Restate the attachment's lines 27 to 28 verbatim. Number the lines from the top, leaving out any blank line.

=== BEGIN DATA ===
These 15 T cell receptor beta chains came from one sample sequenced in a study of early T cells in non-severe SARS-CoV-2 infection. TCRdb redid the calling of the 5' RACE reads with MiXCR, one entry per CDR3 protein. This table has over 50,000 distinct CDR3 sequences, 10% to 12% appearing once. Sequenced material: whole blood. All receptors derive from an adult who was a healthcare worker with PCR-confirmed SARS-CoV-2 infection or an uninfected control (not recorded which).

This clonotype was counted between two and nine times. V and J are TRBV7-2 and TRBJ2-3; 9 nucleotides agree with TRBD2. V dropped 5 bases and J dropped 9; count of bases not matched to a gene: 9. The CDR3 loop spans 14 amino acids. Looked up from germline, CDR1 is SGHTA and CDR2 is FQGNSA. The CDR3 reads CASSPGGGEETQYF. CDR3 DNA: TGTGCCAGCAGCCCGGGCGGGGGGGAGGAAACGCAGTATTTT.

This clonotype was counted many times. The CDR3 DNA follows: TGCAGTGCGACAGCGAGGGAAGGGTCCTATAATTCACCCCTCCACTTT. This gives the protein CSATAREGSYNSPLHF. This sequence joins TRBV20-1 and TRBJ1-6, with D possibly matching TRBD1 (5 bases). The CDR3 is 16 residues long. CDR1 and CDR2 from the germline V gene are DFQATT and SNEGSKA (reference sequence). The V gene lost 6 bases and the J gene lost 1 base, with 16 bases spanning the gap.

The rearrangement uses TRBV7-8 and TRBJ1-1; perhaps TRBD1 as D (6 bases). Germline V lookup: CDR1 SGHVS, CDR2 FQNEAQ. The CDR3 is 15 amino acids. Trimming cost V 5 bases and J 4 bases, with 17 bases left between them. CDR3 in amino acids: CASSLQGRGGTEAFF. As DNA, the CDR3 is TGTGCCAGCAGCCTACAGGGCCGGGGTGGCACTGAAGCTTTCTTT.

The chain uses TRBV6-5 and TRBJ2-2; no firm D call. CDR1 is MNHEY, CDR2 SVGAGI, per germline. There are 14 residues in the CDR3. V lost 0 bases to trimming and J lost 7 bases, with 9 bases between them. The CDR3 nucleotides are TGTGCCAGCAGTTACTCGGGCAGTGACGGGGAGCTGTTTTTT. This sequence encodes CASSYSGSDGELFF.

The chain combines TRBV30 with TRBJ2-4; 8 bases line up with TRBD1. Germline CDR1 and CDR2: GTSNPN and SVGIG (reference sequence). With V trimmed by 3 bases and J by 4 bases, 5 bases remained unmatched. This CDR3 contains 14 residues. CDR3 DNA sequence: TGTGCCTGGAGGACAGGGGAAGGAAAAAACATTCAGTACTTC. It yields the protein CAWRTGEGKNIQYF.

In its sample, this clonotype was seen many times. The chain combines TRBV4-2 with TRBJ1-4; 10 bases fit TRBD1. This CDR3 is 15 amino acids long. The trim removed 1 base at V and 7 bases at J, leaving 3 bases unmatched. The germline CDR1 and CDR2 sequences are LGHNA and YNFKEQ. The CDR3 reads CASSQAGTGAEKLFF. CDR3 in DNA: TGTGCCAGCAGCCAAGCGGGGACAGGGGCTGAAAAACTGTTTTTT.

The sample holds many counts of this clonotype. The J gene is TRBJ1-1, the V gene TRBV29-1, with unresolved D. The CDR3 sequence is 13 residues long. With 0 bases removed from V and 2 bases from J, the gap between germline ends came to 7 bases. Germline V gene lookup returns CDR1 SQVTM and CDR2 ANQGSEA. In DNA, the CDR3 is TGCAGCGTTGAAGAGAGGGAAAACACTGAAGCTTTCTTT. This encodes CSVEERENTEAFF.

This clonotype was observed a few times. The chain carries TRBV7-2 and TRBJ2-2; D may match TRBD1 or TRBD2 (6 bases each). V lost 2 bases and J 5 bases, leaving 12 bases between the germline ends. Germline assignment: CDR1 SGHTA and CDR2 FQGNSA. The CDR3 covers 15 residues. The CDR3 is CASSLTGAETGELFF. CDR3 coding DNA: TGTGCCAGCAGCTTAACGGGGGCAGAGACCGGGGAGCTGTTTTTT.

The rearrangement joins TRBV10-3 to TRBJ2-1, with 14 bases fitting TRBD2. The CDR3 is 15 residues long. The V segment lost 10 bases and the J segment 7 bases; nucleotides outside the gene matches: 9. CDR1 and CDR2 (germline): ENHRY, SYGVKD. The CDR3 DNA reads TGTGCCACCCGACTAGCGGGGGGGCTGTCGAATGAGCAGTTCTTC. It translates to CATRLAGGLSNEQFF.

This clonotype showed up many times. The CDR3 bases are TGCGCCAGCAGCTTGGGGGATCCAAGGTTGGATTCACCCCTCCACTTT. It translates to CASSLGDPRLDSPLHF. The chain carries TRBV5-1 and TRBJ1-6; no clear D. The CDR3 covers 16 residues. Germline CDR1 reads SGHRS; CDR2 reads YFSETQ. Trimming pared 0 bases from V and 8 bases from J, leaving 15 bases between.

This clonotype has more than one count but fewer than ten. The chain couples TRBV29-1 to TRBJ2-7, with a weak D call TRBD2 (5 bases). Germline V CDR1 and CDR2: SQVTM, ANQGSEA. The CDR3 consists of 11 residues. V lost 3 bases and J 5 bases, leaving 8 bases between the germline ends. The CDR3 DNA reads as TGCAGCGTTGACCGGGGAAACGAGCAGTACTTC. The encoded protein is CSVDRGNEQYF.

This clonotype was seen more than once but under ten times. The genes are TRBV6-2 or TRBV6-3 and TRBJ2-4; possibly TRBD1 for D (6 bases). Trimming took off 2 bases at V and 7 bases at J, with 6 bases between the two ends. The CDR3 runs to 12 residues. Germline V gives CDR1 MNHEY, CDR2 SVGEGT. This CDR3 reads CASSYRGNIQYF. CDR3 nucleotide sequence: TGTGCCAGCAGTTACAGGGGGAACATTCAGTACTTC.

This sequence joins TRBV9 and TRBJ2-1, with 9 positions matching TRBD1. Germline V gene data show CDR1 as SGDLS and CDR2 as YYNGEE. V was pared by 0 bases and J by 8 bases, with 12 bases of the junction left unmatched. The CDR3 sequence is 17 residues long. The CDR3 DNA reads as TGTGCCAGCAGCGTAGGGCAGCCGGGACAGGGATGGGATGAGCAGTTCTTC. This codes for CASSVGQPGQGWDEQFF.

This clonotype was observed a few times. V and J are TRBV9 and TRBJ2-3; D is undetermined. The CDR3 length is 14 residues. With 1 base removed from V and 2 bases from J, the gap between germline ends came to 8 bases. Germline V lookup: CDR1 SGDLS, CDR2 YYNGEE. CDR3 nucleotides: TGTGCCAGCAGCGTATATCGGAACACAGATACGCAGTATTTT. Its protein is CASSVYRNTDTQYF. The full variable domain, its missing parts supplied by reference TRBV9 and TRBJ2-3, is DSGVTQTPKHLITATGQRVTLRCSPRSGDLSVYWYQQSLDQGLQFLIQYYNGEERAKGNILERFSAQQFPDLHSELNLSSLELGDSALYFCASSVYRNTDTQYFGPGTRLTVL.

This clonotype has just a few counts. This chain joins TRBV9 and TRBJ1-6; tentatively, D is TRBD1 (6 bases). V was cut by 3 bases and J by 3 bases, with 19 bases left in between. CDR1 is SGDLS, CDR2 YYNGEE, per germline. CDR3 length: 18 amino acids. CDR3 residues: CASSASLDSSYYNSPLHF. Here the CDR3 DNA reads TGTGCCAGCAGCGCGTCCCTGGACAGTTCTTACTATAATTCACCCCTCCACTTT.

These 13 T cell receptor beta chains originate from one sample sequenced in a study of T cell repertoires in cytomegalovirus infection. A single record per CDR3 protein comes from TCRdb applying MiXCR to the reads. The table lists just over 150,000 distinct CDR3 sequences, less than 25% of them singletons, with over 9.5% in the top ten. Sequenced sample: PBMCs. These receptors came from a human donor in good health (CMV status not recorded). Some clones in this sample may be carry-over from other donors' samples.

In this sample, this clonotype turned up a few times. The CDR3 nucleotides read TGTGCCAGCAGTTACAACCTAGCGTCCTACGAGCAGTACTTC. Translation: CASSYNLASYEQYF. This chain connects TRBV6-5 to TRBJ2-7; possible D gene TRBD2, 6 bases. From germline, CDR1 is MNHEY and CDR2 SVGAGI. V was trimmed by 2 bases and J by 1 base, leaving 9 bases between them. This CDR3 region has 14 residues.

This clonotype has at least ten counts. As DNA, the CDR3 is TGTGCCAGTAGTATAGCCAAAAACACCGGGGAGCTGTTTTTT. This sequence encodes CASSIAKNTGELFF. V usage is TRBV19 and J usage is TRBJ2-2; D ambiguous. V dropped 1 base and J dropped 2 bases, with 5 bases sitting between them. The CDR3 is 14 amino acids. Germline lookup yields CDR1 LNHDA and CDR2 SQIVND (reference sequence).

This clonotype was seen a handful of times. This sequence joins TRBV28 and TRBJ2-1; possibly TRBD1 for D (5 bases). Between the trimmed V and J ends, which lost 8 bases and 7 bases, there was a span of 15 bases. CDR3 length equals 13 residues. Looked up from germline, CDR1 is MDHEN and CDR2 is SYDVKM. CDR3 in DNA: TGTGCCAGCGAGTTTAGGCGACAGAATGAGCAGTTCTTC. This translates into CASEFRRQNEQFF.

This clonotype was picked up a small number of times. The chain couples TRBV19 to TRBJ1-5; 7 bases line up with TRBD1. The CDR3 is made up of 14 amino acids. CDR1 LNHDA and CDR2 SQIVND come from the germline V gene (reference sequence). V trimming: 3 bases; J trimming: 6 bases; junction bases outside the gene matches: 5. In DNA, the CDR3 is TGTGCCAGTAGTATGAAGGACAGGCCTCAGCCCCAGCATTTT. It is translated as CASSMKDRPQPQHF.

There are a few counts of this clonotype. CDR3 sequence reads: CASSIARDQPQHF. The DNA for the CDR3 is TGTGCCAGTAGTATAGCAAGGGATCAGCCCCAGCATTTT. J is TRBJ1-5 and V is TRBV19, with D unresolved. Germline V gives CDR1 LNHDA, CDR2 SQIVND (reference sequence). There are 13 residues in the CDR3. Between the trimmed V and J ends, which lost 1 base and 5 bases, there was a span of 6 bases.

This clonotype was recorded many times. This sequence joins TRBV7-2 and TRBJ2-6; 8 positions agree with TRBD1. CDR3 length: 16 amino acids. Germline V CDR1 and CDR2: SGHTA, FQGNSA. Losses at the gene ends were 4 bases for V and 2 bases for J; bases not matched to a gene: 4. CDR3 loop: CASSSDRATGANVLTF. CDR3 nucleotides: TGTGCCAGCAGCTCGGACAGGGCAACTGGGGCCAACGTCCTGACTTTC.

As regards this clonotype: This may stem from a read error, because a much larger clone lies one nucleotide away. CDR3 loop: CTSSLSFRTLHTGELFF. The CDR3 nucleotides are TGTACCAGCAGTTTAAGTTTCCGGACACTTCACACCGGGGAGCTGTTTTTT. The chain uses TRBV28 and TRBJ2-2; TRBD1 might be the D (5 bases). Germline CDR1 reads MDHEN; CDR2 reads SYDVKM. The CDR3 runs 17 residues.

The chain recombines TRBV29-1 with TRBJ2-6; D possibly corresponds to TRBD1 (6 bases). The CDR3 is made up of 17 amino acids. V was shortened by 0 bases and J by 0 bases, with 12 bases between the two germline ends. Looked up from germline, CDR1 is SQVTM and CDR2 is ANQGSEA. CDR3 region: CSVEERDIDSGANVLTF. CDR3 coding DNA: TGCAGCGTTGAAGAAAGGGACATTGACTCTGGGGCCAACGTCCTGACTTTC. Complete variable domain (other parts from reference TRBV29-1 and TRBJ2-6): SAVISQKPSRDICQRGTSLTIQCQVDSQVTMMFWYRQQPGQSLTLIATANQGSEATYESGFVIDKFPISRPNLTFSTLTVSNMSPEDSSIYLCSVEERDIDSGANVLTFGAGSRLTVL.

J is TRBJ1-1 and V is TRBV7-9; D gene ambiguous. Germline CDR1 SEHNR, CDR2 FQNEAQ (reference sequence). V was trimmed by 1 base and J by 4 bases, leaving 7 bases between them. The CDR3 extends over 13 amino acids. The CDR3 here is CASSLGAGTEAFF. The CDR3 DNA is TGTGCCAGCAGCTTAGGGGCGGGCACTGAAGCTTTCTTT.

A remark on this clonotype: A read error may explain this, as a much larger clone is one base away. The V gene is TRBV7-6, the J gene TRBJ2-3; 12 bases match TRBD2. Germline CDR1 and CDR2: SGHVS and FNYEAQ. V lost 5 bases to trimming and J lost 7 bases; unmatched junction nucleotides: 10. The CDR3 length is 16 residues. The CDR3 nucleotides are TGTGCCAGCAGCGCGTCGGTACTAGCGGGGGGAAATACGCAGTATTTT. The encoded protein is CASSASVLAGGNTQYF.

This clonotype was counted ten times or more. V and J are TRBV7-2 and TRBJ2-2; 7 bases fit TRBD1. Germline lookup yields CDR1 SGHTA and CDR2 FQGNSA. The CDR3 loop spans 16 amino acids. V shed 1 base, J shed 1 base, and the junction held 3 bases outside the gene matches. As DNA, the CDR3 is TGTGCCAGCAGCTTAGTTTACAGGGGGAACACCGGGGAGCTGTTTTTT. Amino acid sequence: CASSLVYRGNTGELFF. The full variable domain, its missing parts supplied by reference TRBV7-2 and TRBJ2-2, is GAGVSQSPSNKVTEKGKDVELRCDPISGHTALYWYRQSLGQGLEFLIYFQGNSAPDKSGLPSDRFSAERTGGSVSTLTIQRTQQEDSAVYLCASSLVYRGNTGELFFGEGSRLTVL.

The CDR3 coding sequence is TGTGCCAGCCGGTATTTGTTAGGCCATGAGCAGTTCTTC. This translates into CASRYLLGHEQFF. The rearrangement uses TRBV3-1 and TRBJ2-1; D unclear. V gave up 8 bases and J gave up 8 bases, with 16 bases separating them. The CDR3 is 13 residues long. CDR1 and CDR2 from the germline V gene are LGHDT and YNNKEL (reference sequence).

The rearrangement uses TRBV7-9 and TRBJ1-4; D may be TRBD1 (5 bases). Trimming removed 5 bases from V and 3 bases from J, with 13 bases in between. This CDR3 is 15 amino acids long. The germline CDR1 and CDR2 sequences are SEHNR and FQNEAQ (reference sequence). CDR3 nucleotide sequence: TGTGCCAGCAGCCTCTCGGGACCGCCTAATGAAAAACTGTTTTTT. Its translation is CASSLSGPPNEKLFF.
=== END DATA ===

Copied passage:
A remark on this clonotype: A read error may explain this, as a much larger clone is one base away. The V gene is TRBV7-6, the J gene TRBJ2-3; 12 bases match TRBD2. Germline CDR1 and CDR2: SGHVS and FNYEAQ. V lost 5 bases to trimming and J lost 7 bases; unmatched junction nucleotides: 10. The CDR3 length is 16 residues. The CDR3 nucleotides are TGTGCCAGCAGCGCGTCGGTACTAGCGGGGGGAAATACGCAGTATTTT. The encoded protein is CASSASVLAGGNTQYF.

This clonotype was counted ten times or more. V and J are TRBV7-2 and TRBJ2-2; 7 bases fit TRBD1. Germline lookup yields CDR1 SGHTA and CDR2 FQGNSA. The CDR3 loop spans 16 amino acids. V shed 1 base, J shed 1 base, and the junction held 3 bases outside the gene matches. As DNA, the CDR3 is TGTGCCAGCAGCTTAGTTTACAGGGGGAACACCGGGGAGCTGTTTTTT. Amino acid sequence: CASSLVYRGNTGELFF. The full variable domain, its missing parts supplied by reference TRBV7-2 and TRBJ2-2, is GAGVSQSPSNKVTEKGKDVELRCDPISGHTALYWYRQSLGQGLEFLIYFQGNSAPDKSGLPSDRFSAERTGGSVSTLTIQRTQQEDSAVYLCASSLVYRGNTGELFFGEGSRLTVL.